UPMC Children’s Heart Institute Welcomes New Director of Noninvasive Imaging Laura J. Olivieri, MD

August 19, 2022

The Heart Institute at UPMC Children’s Hospital of Pittsburgh welcomes Laura J. Olivieri, MD, as the new director of Noninvasive Cardiac Imaging. In addition to her role in the Heart Institute, Dr. Olivieri is an Associate Professor of Pediatrics at the University of Pittsburgh School of Medicine Department of Pediatrics.

Dr. Olivieri comes to UPMC Children’s and the University of Pittsburgh School of Medicine after having spent the last 15 years of her career at Children’s National Medical Center and George Washington University in Washington, D.C., where she was an associate professor of Pediatrics and Director of the 3D Cardiac Visualization Laboratory and Director of the Cardiac MR and CT Clinical Program.

Dr. Olivieri’s clinical work and the focus of her research program have revolved around the use of cardiac imaging modalities, in particular cardiac magnetic resonance imaging, to advance and improve diagnostic capabilities and treatment approaches for a wide range of pediatric congenital cardiac anomalies and diseases. Dr. Olivieri’s imaging research leverages the advancements in 3D imaging techniques and data processing capabilities to develop optimized imaging and display of heart defects, and to design patient-specific tissue-engineered vascular grafts and other personalized 3D cardiovascular models to improve clinical outcomes.

Her prior work has been responsible for creating innovative display options for cardiac imaging and developing important pediatric imaging advances and datasets in the field of cardiac magnetic resonance.

“Congenital heart diseases affect nearly 1 in 100 babies, making it the most common issue we deal with as pediatric cardiologists. There is an incredible spectrum of severity when it comes to these conditions, and the structure we see is largely predictive of how sick the babies might be,” says Dr. Olivieri. “Developing more precise approaches to imaging the heart, with greater degrees of fidelity and detail, particularly with noninvasive approaches, can allow for the development of more personalized, patient-specific approaches to correcting and managing these conditions."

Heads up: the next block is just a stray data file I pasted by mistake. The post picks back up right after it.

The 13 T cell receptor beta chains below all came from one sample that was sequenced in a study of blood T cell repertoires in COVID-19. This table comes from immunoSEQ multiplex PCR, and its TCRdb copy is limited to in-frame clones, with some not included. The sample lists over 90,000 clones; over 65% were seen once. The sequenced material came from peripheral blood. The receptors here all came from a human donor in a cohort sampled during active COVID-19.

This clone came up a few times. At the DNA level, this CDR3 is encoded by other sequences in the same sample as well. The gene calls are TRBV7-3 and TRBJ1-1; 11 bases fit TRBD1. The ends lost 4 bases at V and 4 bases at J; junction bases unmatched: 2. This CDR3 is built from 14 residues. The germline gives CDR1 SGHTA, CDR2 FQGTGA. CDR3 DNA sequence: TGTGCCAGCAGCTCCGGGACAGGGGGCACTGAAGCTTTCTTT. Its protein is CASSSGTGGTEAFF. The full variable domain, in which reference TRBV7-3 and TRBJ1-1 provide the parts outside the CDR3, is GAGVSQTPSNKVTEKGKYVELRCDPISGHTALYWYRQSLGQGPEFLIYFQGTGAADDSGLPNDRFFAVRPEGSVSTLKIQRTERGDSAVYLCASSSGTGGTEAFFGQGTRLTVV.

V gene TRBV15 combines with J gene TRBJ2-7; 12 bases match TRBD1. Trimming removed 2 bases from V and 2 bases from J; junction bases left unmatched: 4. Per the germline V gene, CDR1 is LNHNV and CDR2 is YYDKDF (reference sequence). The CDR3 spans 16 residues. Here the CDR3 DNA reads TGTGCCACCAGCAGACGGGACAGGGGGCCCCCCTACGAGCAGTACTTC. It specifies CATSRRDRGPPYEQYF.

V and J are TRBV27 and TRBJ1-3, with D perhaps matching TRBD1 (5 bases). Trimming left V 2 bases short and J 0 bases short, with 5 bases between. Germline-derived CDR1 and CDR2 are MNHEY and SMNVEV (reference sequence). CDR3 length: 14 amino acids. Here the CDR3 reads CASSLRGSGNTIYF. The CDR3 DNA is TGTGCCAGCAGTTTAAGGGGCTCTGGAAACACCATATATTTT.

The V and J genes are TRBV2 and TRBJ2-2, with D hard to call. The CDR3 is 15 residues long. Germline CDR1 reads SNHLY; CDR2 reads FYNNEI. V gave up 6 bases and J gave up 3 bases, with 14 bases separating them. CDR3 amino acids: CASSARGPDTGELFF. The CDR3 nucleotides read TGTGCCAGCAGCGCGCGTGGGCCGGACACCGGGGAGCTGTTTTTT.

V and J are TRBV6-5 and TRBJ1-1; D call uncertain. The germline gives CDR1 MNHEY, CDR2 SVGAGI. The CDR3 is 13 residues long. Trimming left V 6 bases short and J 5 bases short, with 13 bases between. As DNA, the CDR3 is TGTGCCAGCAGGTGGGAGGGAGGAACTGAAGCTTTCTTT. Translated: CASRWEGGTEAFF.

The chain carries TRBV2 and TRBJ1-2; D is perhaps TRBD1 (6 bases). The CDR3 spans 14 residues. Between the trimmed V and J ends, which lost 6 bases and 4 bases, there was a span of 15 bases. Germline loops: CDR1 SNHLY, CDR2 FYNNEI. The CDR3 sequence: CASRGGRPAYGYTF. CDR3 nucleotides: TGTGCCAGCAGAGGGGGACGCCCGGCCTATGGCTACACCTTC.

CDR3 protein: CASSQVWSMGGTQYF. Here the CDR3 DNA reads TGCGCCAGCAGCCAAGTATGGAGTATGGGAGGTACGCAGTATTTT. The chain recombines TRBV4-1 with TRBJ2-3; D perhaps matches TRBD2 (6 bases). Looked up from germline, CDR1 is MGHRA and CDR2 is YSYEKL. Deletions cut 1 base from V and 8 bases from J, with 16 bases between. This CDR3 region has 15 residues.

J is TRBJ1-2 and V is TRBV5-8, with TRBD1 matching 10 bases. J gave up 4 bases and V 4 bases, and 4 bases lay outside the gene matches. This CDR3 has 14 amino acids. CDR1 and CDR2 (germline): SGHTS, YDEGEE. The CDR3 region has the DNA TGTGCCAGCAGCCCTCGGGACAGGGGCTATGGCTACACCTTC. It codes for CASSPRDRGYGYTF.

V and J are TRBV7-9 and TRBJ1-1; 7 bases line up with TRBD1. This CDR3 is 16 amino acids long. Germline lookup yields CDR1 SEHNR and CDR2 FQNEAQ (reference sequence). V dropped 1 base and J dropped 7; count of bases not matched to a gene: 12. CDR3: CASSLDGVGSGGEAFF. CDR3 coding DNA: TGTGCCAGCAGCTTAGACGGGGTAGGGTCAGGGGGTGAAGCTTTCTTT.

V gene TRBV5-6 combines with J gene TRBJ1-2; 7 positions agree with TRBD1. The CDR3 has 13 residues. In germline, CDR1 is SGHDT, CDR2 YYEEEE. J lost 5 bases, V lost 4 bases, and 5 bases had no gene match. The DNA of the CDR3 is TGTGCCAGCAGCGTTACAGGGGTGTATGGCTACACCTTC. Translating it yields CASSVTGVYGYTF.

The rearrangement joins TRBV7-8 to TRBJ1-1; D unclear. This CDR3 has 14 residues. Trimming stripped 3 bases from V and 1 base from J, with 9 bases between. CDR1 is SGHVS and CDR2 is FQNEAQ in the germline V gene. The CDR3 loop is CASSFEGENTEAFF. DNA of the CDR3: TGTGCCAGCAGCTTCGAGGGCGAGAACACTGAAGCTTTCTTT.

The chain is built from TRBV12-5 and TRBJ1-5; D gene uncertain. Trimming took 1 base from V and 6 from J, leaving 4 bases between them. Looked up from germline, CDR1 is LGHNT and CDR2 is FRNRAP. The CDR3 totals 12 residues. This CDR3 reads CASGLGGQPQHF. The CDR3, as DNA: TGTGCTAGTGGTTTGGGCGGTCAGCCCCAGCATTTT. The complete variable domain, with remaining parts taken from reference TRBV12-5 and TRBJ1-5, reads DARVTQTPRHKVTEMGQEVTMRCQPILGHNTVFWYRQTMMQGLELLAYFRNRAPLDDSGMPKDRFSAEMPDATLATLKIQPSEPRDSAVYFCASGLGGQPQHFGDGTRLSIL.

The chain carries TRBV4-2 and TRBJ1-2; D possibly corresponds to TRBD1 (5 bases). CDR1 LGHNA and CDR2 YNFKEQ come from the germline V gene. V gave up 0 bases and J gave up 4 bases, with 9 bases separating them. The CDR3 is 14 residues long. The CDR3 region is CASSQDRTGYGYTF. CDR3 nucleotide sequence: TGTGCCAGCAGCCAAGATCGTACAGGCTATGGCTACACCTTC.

Her ongoing imaging research also entails the use of 3D cardiac imaging to one day develop personalized, patient-specific 3D printed vascular grafts that would precisely match the patient’s native anatomy. Indeed, Dr. Olivieri was part of a multidisciplinary research team at Children’s National that was the first to successfully create 3D reconstructions and models from 3D echocardiogram imaging data.

Additionally, Dr. Olivieri is the primary or co-investigator on several ongoing National Institutes of Health-funded research grants. She is currently the PI of an R01 investigation that is working to develop a lower-risk, radiation-reduced regimen for cardiac assessment in pediatric patients who are candidates for or have undergone heart transplantation to monitor for signs of graft rejection through noninvasive means.

Dr. Olivieri’s R01 study involves using specialized cardiac MR images of the entire heart muscle to determine if the imaging data can identify areas of the heart that are indicative of or depict the sequelae of rejection, and to see if this imaging data correlates with biopsy findings. The study is also designed to assess whether cardiac MR imaging can improve endoscopic myocardial biopsies with better soft-tissue visualization, while also employing a methodology that reduces radiation exposure by guiding hemodynamic catheterization assessment.

Other ongoing aspects of Dr. Olivieri’s research include developing improved motion correction technology in cardiac MR to reduce the time young children and infants are exposed to radiation and anesthesia during diagnostic procedures.

Dr. Olivieri looks forward to bringing her expertise and experience to Pittsburgh to enhance the cardiac imaging capabilities here for all patients who are cared for at Children’s Hospital of Pittsburgh.  She is excited about future possibilities here for radiation and sedation reduced imaging, and building a 3D echo program for a clearer understanding of congenital heart disease and cardiomyopathy.